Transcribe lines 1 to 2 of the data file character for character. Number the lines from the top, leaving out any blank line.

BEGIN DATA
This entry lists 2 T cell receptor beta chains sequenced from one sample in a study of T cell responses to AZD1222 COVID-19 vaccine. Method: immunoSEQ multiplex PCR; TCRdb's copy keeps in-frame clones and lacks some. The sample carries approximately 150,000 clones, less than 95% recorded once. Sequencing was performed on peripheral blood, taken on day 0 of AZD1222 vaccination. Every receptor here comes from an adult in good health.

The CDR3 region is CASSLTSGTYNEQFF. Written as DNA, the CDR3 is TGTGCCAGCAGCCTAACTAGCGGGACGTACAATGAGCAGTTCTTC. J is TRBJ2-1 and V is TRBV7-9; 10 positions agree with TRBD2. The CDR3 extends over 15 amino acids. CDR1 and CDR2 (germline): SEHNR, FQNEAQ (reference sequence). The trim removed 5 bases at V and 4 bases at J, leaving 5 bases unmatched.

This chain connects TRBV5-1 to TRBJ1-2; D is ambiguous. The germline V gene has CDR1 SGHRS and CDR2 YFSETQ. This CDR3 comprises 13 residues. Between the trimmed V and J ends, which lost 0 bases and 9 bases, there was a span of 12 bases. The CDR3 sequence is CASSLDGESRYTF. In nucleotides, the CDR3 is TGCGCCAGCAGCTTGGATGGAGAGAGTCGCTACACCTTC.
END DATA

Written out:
This entry lists 2 T cell receptor beta chains sequenced from one sample in a study of T cell responses to AZD1222 COVID-19 vaccine. Method: immunoSEQ multiplex PCR; TCRdb's copy keeps in-frame clones and lacks some. The sample carries approximately 150,000 clones, less than 95% recorded once. Sequencing was performed on peripheral blood, taken on day 0 of AZD1222 vaccination. Every receptor here comes from an adult in good health.

The CDR3 region is CASSLTSGTYNEQFF. Written as DNA, the CDR3 is TGTGCCAGCAGCCTAACTAGCGGGACGTACAATGAGCAGTTCTTC. J is TRBJ2-1 and V is TRBV7-9; 10 positions agree with TRBD2. The CDR3 extends over 15 amino acids. CDR1 and CDR2 (germline): SEHNR, FQNEAQ (reference sequence). The trim removed 5 bases at V and 4 bases at J, leaving 5 bases unmatched.